How do you feel about zoos? Though they are controversial, some have breeding programs that seem to be successful.
Well, my stand on zoos is that some zoos shouldn’t exist at all. I would prefer all animals to be free. The fact is that, in many cases, even free animals are incredibly stressed and jeopardized by human actions. Like wild animals are affected by [everything from] the bush-meat trade to cutting down forests, and so forth. And then at the other end of the spectrum, you’ve got animals in medical research, in tiny, barren, bleak cages. And so, if you have a really good zoo, with keepers who understand and care; a management that enables young ones to stay with the adults; and above all an enriched environment, so they have lots to do, then they’re probably okay. If I was a chimp, I would probably choose a really good zoo, rather than a piece of wild Africa, where every day I heard the chainsaw and where hunters might come and shoot me as I was getting up in the morning. So it’s all relative.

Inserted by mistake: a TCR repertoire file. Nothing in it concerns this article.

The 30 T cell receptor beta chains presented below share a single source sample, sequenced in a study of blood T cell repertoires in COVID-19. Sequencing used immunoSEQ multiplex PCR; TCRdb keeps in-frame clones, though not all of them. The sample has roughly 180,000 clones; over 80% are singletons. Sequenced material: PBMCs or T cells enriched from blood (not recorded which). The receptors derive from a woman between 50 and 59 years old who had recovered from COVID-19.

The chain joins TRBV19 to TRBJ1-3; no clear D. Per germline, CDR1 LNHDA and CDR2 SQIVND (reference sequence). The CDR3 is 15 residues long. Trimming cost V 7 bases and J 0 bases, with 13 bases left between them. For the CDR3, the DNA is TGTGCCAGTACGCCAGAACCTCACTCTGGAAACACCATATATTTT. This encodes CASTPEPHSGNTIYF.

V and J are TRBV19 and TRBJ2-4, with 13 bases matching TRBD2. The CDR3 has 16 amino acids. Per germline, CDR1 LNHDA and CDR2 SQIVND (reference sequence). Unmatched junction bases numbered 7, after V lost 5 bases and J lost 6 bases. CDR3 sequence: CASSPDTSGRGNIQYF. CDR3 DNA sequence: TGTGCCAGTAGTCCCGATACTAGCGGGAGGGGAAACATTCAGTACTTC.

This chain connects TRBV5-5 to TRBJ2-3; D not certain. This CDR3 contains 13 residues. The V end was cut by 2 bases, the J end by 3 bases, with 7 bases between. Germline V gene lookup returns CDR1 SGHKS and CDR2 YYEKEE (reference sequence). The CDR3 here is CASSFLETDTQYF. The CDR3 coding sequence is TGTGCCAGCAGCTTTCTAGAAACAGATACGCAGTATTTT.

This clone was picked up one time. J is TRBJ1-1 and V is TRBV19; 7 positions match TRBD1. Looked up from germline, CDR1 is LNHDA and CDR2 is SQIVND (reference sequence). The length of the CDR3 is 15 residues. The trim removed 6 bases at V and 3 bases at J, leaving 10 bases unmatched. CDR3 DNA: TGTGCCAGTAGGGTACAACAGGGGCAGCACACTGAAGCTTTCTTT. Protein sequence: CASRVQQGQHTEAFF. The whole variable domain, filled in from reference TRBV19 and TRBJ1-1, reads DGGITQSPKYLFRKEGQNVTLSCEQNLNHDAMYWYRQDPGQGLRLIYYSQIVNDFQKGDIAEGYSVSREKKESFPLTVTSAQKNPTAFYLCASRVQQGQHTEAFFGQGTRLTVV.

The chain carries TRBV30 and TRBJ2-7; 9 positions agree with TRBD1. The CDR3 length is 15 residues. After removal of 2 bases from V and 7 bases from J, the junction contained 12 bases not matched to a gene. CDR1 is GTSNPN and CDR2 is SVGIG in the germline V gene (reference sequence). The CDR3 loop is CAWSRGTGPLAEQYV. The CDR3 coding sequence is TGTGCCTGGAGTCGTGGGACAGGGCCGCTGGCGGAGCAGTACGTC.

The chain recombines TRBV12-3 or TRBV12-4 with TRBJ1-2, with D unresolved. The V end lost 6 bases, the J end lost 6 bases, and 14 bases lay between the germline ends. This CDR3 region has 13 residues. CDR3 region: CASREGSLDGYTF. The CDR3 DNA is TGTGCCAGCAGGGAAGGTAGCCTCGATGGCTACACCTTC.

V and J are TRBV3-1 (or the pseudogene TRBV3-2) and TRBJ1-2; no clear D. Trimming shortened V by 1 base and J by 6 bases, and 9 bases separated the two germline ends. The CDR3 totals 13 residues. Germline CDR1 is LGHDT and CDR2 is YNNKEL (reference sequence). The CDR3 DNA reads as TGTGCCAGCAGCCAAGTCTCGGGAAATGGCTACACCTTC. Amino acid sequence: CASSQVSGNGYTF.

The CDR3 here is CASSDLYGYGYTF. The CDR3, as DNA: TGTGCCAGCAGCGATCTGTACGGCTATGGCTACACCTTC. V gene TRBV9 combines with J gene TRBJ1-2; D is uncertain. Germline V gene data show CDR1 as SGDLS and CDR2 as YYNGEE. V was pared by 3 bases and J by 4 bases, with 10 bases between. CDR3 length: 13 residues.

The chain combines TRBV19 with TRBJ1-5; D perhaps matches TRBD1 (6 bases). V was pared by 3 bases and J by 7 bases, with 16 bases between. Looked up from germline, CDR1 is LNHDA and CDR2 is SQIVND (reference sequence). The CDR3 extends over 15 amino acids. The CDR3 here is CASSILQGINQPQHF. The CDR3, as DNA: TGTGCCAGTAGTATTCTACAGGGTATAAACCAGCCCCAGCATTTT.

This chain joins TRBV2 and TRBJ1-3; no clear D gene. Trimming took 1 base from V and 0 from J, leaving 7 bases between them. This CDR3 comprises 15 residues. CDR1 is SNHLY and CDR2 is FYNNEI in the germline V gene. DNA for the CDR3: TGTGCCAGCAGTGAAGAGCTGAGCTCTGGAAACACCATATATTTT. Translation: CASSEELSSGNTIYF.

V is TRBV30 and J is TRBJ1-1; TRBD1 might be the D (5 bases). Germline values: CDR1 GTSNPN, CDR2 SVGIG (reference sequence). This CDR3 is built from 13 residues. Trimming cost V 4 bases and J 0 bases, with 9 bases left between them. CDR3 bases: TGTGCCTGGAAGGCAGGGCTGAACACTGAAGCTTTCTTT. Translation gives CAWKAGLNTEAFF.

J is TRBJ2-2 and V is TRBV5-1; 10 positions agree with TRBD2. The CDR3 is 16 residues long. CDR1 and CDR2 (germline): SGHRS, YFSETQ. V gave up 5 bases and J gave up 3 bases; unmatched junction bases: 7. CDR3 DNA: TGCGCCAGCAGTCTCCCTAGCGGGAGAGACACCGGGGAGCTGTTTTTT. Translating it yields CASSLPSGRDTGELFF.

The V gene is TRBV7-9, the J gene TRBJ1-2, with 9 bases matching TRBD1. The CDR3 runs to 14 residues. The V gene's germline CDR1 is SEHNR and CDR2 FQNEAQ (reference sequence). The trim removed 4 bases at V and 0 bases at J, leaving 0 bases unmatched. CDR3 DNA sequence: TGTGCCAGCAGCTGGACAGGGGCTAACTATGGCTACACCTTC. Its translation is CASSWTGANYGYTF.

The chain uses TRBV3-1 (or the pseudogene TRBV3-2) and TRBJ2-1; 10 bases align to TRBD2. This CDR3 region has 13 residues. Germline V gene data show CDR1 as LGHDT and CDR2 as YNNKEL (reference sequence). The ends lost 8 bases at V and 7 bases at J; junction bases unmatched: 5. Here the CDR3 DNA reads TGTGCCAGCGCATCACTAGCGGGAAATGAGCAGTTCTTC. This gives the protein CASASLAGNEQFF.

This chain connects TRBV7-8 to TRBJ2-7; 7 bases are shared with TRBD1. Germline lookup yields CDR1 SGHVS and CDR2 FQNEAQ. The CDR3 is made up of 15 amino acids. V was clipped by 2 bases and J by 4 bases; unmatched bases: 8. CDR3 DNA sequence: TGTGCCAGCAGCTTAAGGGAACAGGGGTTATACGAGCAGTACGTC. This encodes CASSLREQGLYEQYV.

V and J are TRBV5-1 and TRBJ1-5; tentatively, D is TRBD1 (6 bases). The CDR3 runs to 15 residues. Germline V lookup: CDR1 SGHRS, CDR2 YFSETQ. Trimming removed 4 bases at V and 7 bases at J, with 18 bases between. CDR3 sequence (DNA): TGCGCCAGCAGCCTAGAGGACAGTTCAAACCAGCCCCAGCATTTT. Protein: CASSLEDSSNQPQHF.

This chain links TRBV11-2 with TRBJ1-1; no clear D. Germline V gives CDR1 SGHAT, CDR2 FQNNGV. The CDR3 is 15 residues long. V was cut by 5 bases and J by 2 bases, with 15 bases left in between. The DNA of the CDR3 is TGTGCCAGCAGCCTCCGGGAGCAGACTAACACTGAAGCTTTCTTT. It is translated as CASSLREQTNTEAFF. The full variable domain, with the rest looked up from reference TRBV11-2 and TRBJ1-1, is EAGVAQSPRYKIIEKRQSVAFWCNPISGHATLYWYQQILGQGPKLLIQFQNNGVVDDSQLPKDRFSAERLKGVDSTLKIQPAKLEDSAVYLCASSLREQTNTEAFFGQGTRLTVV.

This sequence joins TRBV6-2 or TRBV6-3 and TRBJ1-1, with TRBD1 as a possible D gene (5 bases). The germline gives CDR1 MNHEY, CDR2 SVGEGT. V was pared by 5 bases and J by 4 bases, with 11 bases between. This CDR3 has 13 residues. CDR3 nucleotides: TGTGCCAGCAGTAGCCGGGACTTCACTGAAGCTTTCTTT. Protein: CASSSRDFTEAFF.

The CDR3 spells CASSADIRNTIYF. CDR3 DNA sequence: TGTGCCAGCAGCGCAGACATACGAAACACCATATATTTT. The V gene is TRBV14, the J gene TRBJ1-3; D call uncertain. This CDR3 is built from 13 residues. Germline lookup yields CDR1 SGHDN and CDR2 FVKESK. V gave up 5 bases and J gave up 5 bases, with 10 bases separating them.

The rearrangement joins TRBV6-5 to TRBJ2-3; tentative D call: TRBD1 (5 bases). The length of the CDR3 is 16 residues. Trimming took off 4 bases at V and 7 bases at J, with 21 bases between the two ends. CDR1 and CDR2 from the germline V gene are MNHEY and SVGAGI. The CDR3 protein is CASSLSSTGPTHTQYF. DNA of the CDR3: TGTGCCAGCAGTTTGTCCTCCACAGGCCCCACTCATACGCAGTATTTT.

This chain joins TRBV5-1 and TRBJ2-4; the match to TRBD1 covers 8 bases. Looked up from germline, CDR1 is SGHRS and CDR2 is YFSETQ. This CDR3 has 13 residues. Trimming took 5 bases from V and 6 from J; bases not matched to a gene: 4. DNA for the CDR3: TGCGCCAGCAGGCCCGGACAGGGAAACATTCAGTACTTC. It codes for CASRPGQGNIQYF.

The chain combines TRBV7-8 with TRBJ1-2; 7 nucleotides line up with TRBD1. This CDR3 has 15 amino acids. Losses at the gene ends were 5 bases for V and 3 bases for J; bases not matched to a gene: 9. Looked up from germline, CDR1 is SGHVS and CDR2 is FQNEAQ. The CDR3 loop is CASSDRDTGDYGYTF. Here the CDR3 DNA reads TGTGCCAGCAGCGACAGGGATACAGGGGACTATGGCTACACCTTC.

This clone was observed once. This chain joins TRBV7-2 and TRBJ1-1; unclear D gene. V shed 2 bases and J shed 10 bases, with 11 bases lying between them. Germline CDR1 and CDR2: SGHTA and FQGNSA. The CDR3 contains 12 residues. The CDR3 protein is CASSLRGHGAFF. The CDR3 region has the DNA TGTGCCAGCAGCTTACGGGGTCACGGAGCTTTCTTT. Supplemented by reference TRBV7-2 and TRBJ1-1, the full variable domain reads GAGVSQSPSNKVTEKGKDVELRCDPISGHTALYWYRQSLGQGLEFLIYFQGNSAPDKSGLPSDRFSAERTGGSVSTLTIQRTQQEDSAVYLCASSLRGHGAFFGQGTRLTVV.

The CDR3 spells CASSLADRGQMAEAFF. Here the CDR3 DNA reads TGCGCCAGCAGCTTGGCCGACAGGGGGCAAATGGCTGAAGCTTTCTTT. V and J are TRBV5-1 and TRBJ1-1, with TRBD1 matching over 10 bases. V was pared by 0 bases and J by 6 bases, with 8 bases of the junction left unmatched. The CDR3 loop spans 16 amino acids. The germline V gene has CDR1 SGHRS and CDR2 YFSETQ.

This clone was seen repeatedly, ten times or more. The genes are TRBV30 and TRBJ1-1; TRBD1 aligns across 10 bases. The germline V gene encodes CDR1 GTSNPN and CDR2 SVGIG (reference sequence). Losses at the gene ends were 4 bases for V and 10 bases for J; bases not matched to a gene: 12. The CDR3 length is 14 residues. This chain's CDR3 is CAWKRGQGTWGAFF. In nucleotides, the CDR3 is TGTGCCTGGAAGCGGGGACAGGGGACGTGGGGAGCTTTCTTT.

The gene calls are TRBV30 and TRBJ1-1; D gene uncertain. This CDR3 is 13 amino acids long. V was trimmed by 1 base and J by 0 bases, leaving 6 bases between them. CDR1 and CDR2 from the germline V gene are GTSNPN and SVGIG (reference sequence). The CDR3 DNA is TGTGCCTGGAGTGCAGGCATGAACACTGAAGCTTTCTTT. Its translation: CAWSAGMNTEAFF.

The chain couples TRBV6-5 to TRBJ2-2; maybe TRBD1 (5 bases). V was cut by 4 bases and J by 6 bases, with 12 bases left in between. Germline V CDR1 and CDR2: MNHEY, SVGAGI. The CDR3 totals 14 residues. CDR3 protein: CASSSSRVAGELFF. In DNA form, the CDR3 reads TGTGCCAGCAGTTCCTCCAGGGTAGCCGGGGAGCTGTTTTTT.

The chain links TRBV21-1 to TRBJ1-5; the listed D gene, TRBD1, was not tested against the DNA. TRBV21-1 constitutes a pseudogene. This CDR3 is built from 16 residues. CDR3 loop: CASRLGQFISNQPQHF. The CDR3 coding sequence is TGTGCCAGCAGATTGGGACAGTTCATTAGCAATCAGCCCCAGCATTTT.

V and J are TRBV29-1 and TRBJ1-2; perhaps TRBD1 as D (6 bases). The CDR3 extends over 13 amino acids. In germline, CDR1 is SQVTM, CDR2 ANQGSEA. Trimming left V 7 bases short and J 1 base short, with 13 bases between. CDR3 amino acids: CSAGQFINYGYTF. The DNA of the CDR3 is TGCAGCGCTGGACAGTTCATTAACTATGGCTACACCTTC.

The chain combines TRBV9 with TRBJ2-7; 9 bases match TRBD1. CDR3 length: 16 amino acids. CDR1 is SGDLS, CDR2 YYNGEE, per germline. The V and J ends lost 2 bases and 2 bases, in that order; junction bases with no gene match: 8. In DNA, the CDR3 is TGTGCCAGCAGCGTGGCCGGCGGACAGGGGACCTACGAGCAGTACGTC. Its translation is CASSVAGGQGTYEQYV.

There was briefly a report in the media here that the lack of financing would force the Boston zoos to shut down, and that the animals would have to be euthanized.
Yeah, well this comes up again and again. When a zoo is closed, what’s going to happen to the animals? To be honest, if a zoo has closed down, and you can’t find other zoos prepared to take the animals, what are you going to do with them? If there’s no money to keep them in the zoo…Like, if you’re in the developing world, they do keep the animals in the bad zoos, and they just die of starvation, because there’s no money to feed them. So you can’t have that. Many of the animals in Africa [if there’s a siege or a conflict], the animals just get eaten.
Do you have a sense of your place within the pop-culture landscape? Have the pop moments from your career ─ whether it’s being labeled as a “Leakey’s Angel” or the Gary Larson cartoon ─ helped you gain traction with regard to your overall scientific or ecological goals?
Oh, yes. Absolutely. Because, my goals aren’t really scientific, are they? They’re just all about humanism and the future and our children and everything. But I give lots and lots of lectures all over the place. And I know the kind of people who come to my lectures. But if I can get that same message out to the people who wouldn’t come to a lecture perhaps ─ then it’s ever so much better. It reaches a much wider, wider audience. So I’m all for those kinds of things. And they’re mostly quite respectful. And I adore Gary Larson, and Dave Mathews is doing a terrific concert for us.
Where and when is that?
We have our 50th anniversary next year. It’s Gombe 50, we call it ─ it will be 50 days in July from when I first arrived at Gombe National Park. And so the Dave Mathews concert is in Washington, DC, in late April next year.